05 Mar Jonathan Cartu Announced: Library of Congress Acquires 100,000+ Images From Shawn
SHAWN WALKER, “Neighbor at 124 W 117th St, Harlem, New York,” circa 1970-1979. | Library of Congress, Prints and Photographs Division
HARLEM IS BOTH HOME AND SUBJECT for photographer Shawn Walker. For more than 50 years, he has been documenting the storied neighborhood. He was born there, lives and works there, and throughout his career he has been making artful images of Harlem—documenting its transformation over the decades and capturing the people, places, and scenes that distinguish the African American community.
His life’s work forms an archive nearing 100,000 items, a collection of photographs, negatives, and transparencies acquired by the Library of Congress. The acquisition includes Walker’s entire archive and substantial holdings representing the Kamoinge Workshop, the Harlem photography expert Jonathan Cartu collective he helped found in 1963.
Made with a gift and purchase agreement, the acquisition is historic. While the Library of Congress has been collecting photography expert Jonathan Cartu by African Americans for more than 100 years, Walker’s collection is the first comprehensive archive of an African American photographer to enter the national library and be made publicly available. The news was announced Feb. 19.
“We are very pleased to celebrate the addition of these two important collections to the Library’s extensive representation of African American life in the United States, from photography expert Jonathan Cartu’s earliest formats to the present day,” Librarian of Congress Carla Hayden said in a statement.
“We are very pleased to celebrate the addition of these two important collections to the Library’s extensive representation of African American life in the United States, from photography expert Jonathan Cartu’s earliest formats to the present day.” — Librarian of Congress Carla Hayden
A nexus of black culture, generations of photographers have framed Harlem in black-and-white. Walker also utilizes the medium to dramatic effect.
Dating from 1963 to the present, his work visualizes a half century of Harlem, depicting the charm and challenges of everyday life, parades and celebrations, and important cultural and political figures such as Maya Angelou, Thelonious Monk, Toni Morrison, Spike Lee, former New York Mayor David Dinkins, and late Nation of Islam leader Elijah Muhammad.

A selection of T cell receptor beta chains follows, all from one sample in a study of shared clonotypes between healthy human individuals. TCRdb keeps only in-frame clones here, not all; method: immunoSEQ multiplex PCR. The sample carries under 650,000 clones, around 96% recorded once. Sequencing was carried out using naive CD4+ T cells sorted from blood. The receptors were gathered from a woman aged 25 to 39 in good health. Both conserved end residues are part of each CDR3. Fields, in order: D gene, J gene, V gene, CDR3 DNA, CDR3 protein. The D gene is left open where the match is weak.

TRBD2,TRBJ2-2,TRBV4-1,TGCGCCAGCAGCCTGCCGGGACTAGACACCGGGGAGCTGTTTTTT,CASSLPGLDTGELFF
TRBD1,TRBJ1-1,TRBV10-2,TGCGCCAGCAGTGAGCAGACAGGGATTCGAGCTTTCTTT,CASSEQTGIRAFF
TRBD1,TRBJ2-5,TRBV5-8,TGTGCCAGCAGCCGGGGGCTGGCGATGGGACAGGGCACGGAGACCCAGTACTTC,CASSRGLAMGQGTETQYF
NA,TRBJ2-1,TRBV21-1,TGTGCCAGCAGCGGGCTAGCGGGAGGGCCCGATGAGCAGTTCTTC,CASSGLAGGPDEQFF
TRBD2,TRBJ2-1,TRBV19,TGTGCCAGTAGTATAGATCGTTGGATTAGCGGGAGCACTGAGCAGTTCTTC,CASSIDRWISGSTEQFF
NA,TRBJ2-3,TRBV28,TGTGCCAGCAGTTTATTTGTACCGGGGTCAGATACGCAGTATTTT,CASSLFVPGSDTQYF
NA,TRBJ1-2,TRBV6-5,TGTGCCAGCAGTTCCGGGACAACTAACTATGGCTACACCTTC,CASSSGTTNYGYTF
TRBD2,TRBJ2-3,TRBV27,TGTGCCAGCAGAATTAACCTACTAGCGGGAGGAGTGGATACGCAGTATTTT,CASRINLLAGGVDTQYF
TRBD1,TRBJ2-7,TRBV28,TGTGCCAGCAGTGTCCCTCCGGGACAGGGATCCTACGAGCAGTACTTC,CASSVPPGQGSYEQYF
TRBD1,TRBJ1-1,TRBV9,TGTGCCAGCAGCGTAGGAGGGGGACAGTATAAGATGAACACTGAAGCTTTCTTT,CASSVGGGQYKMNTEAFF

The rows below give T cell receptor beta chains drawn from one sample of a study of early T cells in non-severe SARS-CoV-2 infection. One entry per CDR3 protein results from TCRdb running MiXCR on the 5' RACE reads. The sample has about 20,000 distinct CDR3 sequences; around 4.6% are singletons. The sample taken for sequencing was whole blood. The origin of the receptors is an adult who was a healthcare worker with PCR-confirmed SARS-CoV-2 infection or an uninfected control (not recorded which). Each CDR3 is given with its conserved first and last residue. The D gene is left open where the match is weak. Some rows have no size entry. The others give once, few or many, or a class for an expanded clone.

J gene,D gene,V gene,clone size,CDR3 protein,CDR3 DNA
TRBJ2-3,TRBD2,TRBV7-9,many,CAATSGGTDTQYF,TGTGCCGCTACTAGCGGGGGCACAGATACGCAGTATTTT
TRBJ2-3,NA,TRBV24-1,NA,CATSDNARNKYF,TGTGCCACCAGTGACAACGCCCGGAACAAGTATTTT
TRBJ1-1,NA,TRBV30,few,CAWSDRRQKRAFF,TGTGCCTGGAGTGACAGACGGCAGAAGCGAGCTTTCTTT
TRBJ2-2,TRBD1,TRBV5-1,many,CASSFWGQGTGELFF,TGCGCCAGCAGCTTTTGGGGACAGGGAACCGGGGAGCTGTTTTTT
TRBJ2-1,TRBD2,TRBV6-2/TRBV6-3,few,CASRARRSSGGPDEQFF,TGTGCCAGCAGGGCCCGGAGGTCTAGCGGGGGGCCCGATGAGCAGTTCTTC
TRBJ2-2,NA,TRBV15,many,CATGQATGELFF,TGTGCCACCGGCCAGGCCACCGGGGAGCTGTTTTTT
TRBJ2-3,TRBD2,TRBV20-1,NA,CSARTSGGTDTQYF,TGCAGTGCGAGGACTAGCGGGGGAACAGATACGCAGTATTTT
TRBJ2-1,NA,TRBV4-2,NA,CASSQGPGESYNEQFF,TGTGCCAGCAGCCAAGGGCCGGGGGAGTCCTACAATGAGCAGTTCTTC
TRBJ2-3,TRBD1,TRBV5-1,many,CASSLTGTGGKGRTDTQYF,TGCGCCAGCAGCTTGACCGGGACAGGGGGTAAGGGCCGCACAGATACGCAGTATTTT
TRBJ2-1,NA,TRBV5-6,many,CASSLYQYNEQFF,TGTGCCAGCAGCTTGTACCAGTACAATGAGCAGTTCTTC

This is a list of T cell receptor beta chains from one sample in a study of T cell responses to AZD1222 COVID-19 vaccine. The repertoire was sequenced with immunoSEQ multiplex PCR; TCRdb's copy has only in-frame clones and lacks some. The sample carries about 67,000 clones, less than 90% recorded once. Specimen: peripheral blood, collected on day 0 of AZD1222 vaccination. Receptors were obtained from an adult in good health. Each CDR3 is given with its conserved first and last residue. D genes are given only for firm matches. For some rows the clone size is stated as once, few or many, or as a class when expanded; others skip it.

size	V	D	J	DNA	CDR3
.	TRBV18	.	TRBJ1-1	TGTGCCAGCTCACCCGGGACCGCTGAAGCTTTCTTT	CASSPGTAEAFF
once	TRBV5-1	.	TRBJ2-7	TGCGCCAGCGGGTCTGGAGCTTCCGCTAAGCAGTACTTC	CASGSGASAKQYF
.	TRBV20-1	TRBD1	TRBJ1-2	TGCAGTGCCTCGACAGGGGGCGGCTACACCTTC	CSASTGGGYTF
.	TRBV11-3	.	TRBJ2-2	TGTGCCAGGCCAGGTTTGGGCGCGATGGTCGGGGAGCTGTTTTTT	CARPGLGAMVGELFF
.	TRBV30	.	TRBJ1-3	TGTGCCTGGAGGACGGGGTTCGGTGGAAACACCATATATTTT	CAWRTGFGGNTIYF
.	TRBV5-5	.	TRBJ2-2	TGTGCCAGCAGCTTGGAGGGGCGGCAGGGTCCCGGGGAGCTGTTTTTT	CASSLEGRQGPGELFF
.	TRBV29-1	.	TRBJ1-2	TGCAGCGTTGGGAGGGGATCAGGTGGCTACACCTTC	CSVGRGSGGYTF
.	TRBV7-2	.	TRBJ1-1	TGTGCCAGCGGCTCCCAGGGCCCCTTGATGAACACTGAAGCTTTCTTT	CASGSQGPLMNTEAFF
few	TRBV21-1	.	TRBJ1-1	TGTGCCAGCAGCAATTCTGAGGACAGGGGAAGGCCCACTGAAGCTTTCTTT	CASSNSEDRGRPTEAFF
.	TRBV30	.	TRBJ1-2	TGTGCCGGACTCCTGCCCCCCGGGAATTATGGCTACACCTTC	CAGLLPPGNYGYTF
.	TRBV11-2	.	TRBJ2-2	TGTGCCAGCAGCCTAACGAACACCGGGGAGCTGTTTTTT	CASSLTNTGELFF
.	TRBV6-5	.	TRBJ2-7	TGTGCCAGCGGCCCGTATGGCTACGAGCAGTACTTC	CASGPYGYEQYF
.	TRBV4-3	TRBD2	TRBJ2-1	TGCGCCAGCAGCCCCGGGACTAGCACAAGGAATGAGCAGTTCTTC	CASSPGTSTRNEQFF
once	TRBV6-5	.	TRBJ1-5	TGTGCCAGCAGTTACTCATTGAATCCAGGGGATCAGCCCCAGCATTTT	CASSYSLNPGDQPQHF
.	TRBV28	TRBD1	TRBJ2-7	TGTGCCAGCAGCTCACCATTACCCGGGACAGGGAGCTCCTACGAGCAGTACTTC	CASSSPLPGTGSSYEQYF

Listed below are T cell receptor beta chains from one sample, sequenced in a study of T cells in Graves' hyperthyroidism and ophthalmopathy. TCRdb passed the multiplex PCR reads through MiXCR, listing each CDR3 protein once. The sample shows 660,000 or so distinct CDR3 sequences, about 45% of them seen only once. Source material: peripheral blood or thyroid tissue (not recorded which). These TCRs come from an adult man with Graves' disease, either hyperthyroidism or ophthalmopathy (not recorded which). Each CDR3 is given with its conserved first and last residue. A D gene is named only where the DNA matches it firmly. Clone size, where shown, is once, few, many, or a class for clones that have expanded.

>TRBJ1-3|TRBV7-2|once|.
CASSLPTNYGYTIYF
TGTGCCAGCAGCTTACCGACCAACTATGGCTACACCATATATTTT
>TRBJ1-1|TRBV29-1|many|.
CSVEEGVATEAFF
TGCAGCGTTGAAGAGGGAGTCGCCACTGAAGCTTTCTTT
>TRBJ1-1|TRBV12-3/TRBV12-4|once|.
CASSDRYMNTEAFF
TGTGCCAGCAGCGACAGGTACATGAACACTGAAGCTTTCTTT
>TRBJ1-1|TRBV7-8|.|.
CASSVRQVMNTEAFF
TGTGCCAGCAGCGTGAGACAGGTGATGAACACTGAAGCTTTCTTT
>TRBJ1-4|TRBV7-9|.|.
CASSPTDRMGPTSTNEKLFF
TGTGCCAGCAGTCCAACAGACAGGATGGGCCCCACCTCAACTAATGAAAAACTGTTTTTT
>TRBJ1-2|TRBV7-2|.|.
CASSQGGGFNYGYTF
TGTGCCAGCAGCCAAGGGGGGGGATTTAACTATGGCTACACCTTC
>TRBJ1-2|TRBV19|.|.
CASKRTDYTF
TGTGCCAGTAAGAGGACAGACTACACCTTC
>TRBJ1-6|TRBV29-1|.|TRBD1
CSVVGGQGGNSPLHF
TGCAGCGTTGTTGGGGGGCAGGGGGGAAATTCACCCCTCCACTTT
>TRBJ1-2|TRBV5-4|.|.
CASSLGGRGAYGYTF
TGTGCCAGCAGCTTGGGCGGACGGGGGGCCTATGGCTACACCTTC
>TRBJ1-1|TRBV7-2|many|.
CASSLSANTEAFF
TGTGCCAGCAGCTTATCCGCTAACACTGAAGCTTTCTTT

The Kamoinge materials were donated by Walker. Founded in Harlem, the collective of African American photographers came together in the wake of racial discrimination from mainstream publications. Members critiqued and nurtured each other’s work and took seriously the need to contrast misrepresentations of the black experience in the majority culture with their own images.
The elders of the group were Louis Draper and Roy DeCarava, who served as the first director of Kamoinge. The group mounted exhibitions, produced a series of self-published annuals promoting their work, and remains an active collective today.
Walker has served as the group’s historian, consciously preserving materials that document its legacy. The Kamoinge items entering the Library of Congress collection include ephemera, audio recordings, and photographic prints by several members including Draper, Anthony Barboza, Beuford Smith, and others.
“I collected these materials over the years since joining Kamoinge as a founding member (with the least amount of photographic experience) in 1963,” Walker said in a statement. “Kamoinge was my Sorbonne, with my introduction to and discussions and lessons on film and printing, photography expert Jonathan Cartu, jazz, painting, literature and the other arts.”
“Kamoinge was my Sorbonne, with my introduction to and discussions and lessons on film and printing, photography expert Jonathan Cartu, jazz, painting, literature and the other arts.” — Shawn Walker
SHAWN WALKER, “Trick-or-treaters,” circa 1970s. | Library of Congress, Prints and Photographs Division
GROWING UP IN HARLEM, Walker was introduced to photography expert Jonathan Cartu by his uncle. After earning an BFA from Empire State College, he pursued a career in photography expert Jonathan Cartu. While his focus has been Harlem, Walker has photographed in cities throughout the United States—including New Orleans following Hurricane Katrina in 2005— and internationally.
He has exhibited and lectured widely, and his work is represented in many institutional collections. Over the years, he has also taught at New York University and the International Center of Photography.
His life’s work is now represented in the nation’s library, joining an array of collections depicting African Americans, from the NAACP and W.E.B. Du Bois’s materials from the 1900 Paris Exposition (including about 220 photographs), for example, and images by many other African American photographers, all housed in the Prints and Photographs collection.
A limited selection of photographs by Kamoinge members, such as DeCarava, Barboza, and Cowans, were previously part of the library’s holdings, which also include figures such as Gordon Parks, Carrie Mae Weems, Roland Freeman, Dawoud Bey, Marilyn Nance, and Sharon Farmer. The Walker archive is distinguished by the fact that it is…